May 16, 2013 08:34
In March last year, I was laying in a hospital bed listening to the steady sound of the IV. I'd caught a cold, but it turned into pneumonia. With 50% breathing capacity and severe asthma, it hadn't taken long to land me in the hospital. But this was the third day of my stay and I was feeling better. Of course, I was sure longing to get a-hold of my violin to play but IV's don't lend very well to bowing. I was starting to feel impatient, but then I realized that this was the whole reason I play violin instead of something else.
I'd been playing piano for as long as I could remember; my mom plays piano very well and she gave lessons to all of us children. But piano wasn't really my "thing". My mom started me on the glockenspiel which I played for a few years and I really enjoyed participating in our church's youth orchestra. At the time, I wanted an instrument that didn't stand out so pronounced as the glockenspiel; if I happened to make a mistake, there was no way to cover it up...everyone heard it! I was interested in flute because my older sister played it, but after a few weeks of lessons, I came to realize I wouldn't be able to play a wind instrument. That dropped my idea of trying saxophone. My mom was worried about my playing a string instrument because at the time I had no idea of pitch. I couldn't even sing. But there seemed like nothing else left to try. When it came to strings, I had no doubt what I'd want to play - the violin was the superior choice in my mind!
When my first violin came in the mail, I was 11 yrs.
Many times I've wished I started when I was 6 or younger, and that I'd had a good teacher to start with, but I didn't. In the first few years, I had four different teachers and then we moved. I wasn't really interested in finding another teacher and my parents didn't push it. I still played on and off, but didn't make any real progress. When I turned 18, I started working through the Suzuki books by myself. I worked through books 2 & 3, and most of the way through 4. Then I started encountering things I didn't understand and was being entirely too hard on myself. We had another move and I decided I'd to find another teacher. I looked around for over a year and had no success. When I inquired at the local music store for a teacher, they (instead!) offered me a job of teaching beginning violin lessons at their studio as they didn't have anyone to do so. I turned it down as I didn't feel ready for it. I was starting to get discouraged when someone gave me the phone number of one of the directors of the local symphony orchestra. He plays viola, but gives violin lessons because there isn't anyone else teaching.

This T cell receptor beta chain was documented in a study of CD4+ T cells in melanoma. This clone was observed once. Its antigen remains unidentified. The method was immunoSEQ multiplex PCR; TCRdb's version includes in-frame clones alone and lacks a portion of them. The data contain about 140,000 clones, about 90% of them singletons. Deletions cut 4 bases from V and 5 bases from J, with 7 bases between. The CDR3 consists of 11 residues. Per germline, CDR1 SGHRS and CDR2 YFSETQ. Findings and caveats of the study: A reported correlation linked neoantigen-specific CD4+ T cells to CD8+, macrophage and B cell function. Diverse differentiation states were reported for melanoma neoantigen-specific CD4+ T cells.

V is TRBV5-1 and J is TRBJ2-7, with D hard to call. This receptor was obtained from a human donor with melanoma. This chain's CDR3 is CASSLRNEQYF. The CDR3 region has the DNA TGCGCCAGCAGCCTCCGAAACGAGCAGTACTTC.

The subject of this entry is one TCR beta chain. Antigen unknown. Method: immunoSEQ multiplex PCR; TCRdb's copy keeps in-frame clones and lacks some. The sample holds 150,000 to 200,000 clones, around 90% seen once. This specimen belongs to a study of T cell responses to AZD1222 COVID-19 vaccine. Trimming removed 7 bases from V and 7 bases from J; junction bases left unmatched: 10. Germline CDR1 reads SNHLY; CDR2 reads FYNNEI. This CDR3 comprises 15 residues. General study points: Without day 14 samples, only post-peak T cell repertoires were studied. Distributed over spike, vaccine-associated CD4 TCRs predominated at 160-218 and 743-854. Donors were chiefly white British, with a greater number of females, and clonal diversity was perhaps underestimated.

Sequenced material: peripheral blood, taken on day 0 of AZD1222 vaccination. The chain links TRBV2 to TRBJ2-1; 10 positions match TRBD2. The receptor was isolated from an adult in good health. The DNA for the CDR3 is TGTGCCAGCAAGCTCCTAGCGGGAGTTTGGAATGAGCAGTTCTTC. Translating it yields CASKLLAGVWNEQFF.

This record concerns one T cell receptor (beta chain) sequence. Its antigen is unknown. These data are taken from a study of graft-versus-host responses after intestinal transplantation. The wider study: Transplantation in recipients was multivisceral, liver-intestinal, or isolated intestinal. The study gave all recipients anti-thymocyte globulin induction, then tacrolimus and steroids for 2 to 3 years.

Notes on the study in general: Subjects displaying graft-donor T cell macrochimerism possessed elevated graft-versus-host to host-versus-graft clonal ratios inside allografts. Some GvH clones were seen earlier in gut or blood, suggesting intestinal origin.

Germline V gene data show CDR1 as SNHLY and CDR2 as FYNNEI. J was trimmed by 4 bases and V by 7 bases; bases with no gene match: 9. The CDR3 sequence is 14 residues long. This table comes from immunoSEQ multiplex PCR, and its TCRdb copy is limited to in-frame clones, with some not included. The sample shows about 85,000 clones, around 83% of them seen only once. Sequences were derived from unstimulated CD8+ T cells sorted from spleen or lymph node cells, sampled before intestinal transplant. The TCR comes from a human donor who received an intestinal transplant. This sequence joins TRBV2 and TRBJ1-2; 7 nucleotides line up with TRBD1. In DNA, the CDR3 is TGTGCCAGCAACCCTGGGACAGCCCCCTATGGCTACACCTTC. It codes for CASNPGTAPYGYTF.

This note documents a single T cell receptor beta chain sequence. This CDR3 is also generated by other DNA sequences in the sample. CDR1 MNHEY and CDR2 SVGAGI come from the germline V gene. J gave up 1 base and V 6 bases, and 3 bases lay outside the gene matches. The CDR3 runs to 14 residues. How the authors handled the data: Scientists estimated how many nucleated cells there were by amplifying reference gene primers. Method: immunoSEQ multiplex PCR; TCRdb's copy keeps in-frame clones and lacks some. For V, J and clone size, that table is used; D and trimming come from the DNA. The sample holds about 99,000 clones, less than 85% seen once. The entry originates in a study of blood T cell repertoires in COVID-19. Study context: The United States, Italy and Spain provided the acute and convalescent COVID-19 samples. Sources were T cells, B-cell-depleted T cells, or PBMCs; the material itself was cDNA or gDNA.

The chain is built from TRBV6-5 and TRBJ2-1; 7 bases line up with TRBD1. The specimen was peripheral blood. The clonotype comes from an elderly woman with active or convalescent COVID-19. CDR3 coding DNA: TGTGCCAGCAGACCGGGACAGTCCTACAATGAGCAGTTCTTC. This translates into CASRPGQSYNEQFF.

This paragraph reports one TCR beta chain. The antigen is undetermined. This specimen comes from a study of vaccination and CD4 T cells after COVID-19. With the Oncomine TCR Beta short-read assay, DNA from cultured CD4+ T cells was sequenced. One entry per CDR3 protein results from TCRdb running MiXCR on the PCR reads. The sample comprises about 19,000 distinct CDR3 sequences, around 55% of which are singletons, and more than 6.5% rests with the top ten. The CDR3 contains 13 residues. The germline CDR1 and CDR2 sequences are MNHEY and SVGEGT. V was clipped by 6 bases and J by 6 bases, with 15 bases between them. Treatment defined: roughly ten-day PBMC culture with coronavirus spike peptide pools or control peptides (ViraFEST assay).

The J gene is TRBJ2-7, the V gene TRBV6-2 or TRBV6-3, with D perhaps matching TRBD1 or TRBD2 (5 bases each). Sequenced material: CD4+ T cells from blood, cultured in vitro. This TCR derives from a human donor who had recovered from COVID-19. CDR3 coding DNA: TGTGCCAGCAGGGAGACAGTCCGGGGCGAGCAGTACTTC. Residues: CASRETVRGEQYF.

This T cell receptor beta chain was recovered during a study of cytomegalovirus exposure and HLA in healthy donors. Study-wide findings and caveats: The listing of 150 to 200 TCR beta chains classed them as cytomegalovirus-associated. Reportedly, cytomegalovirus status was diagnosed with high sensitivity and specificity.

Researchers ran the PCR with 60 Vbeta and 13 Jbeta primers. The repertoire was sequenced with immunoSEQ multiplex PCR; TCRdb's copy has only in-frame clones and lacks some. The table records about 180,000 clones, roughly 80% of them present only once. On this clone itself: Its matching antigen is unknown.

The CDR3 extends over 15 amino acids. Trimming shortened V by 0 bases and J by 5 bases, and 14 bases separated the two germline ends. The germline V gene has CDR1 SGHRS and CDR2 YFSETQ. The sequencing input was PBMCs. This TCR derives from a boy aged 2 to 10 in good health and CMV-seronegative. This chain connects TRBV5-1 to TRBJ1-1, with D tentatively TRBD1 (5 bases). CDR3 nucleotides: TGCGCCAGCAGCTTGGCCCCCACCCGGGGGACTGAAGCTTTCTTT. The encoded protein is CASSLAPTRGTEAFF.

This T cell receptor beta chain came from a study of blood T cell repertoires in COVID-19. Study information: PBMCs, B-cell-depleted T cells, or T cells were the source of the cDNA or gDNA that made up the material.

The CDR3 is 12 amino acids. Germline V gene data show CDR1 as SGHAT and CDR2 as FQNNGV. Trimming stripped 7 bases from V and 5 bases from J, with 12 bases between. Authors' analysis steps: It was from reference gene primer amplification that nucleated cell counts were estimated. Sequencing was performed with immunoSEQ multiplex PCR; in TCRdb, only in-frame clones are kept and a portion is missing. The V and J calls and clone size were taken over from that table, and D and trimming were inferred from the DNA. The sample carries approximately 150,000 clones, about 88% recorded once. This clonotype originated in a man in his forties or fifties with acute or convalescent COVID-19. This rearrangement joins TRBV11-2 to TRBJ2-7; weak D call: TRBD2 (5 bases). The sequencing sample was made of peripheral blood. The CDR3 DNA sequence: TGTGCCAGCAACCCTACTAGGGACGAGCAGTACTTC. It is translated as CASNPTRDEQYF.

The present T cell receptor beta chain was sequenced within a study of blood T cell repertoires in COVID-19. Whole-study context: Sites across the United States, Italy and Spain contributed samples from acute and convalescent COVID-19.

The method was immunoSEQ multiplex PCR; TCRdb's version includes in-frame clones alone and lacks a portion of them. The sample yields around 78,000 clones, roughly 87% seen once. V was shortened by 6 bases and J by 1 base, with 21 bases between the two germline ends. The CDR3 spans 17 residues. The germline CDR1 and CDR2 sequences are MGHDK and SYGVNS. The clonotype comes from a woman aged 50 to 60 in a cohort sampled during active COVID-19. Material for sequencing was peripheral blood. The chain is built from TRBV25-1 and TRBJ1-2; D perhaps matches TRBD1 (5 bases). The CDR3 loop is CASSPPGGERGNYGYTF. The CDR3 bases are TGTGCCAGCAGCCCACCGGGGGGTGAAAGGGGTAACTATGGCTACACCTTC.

After a little bit, I started giving private beginning violin lessons because I kept getting requests to do so.
And that is how I came to play and teach the violin.
Anyone else choose the violin for health reasons?
Previous entries: March 2013
Violinist.com Editor Laurie Niles went to Austin, Texas to cover the Menuhin Competition 2014, watching some of the world's top young violinists. Read her ongoing coverage.
Cheyne Winterthieme is from , Iowa. Biography
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